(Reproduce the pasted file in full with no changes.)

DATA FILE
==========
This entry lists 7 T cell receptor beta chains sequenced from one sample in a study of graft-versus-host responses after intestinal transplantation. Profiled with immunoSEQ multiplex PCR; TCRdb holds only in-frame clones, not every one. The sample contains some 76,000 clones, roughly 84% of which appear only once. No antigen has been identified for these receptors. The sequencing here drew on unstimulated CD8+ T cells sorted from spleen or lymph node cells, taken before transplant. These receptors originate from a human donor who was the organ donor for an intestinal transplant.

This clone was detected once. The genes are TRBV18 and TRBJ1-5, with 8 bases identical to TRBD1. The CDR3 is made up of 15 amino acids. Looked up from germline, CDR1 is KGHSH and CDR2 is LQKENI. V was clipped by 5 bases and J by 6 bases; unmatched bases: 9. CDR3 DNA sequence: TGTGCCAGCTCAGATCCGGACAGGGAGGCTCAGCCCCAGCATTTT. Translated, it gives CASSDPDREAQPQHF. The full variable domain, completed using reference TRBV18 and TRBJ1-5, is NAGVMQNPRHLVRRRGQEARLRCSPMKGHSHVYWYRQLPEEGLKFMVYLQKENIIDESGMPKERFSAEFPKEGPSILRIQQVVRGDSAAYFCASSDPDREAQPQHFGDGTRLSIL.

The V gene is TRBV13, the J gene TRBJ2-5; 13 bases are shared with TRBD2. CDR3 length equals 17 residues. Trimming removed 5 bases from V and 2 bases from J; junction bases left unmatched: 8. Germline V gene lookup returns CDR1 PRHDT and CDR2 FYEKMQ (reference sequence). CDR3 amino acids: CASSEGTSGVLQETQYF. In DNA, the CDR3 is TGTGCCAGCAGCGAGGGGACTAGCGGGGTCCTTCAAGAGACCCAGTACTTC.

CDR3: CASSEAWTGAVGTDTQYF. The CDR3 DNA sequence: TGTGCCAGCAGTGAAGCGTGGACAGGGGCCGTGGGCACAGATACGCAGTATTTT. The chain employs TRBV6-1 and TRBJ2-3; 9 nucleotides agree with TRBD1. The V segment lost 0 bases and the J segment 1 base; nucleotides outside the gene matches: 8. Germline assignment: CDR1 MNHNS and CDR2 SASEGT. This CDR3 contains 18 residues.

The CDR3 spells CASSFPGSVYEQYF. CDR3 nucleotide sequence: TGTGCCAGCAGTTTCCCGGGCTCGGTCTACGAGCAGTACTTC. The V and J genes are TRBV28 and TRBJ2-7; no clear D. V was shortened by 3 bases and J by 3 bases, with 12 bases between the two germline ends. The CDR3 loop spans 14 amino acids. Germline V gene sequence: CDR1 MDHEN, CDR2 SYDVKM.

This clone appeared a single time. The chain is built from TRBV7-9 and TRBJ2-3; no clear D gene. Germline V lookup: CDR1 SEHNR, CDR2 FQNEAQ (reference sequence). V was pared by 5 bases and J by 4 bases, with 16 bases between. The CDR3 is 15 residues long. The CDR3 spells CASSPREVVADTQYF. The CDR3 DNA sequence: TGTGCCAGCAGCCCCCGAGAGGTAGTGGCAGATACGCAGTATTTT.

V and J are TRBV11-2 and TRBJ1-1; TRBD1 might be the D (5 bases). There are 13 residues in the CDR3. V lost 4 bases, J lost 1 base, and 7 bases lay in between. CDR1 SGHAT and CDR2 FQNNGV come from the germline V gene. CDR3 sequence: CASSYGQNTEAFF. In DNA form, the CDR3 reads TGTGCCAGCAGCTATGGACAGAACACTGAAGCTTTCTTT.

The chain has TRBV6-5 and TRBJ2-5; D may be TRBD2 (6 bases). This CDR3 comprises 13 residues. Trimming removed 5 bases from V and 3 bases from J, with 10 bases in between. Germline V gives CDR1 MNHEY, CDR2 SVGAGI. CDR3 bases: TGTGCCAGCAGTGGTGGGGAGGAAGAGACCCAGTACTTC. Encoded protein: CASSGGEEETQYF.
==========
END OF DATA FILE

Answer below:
This entry lists 7 T cell receptor beta chains sequenced from one sample in a study of graft-versus-host responses after intestinal transplantation. Profiled with immunoSEQ multiplex PCR; TCRdb holds only in-frame clones, not every one. The sample contains some 76,000 clones, roughly 84% of which appear only once. No antigen has been identified for these receptors. The sequencing here drew on unstimulated CD8+ T cells sorted from spleen or lymph node cells, taken before transplant. These receptors originate from a human donor who was the organ donor for an intestinal transplant.

This clone was detected once. The genes are TRBV18 and TRBJ1-5, with 8 bases identical to TRBD1. The CDR3 is made up of 15 amino acids. Looked up from germline, CDR1 is KGHSH and CDR2 is LQKENI. V was clipped by 5 bases and J by 6 bases; unmatched bases: 9. CDR3 DNA sequence: TGTGCCAGCTCAGATCCGGACAGGGAGGCTCAGCCCCAGCATTTT. Translated, it gives CASSDPDREAQPQHF. The full variable domain, completed using reference TRBV18 and TRBJ1-5, is NAGVMQNPRHLVRRRGQEARLRCSPMKGHSHVYWYRQLPEEGLKFMVYLQKENIIDESGMPKERFSAEFPKEGPSILRIQQVVRGDSAAYFCASSDPDREAQPQHFGDGTRLSIL.

The V gene is TRBV13, the J gene TRBJ2-5; 13 bases are shared with TRBD2. CDR3 length equals 17 residues. Trimming removed 5 bases from V and 2 bases from J; junction bases left unmatched: 8. Germline V gene lookup returns CDR1 PRHDT and CDR2 FYEKMQ (reference sequence). CDR3 amino acids: CASSEGTSGVLQETQYF. In DNA, the CDR3 is TGTGCCAGCAGCGAGGGGACTAGCGGGGTCCTTCAAGAGACCCAGTACTTC.

CDR3: CASSEAWTGAVGTDTQYF. The CDR3 DNA sequence: TGTGCCAGCAGTGAAGCGTGGACAGGGGCCGTGGGCACAGATACGCAGTATTTT. The chain employs TRBV6-1 and TRBJ2-3; 9 nucleotides agree with TRBD1. The V segment lost 0 bases and the J segment 1 base; nucleotides outside the gene matches: 8. Germline assignment: CDR1 MNHNS and CDR2 SASEGT. This CDR3 contains 18 residues.

The CDR3 spells CASSFPGSVYEQYF. CDR3 nucleotide sequence: TGTGCCAGCAGTTTCCCGGGCTCGGTCTACGAGCAGTACTTC. The V and J genes are TRBV28 and TRBJ2-7; no clear D. V was shortened by 3 bases and J by 3 bases, with 12 bases between the two germline ends. The CDR3 loop spans 14 amino acids. Germline V gene sequence: CDR1 MDHEN, CDR2 SYDVKM.

This clone appeared a single time. The chain is built from TRBV7-9 and TRBJ2-3; no clear D gene. Germline V lookup: CDR1 SEHNR, CDR2 FQNEAQ (reference sequence). V was pared by 5 bases and J by 4 bases, with 16 bases between. The CDR3 is 15 residues long. The CDR3 spells CASSPREVVADTQYF. The CDR3 DNA sequence: TGTGCCAGCAGCCCCCGAGAGGTAGTGGCAGATACGCAGTATTTT.

V and J are TRBV11-2 and TRBJ1-1; TRBD1 might be the D (5 bases). There are 13 residues in the CDR3. V lost 4 bases, J lost 1 base, and 7 bases lay in between. CDR1 SGHAT and CDR2 FQNNGV come from the germline V gene. CDR3 sequence: CASSYGQNTEAFF. In DNA form, the CDR3 reads TGTGCCAGCAGCTATGGACAGAACACTGAAGCTTTCTTT.

The chain has TRBV6-5 and TRBJ2-5; D may be TRBD2 (6 bases). This CDR3 comprises 13 residues. Trimming removed 5 bases from V and 3 bases from J, with 10 bases in between. Germline V gives CDR1 MNHEY, CDR2 SVGAGI. CDR3 bases: TGTGCCAGCAGTGGTGGGGAGGAAGAGACCCAGTACTTC. Encoded protein: CASSGGEEETQYF.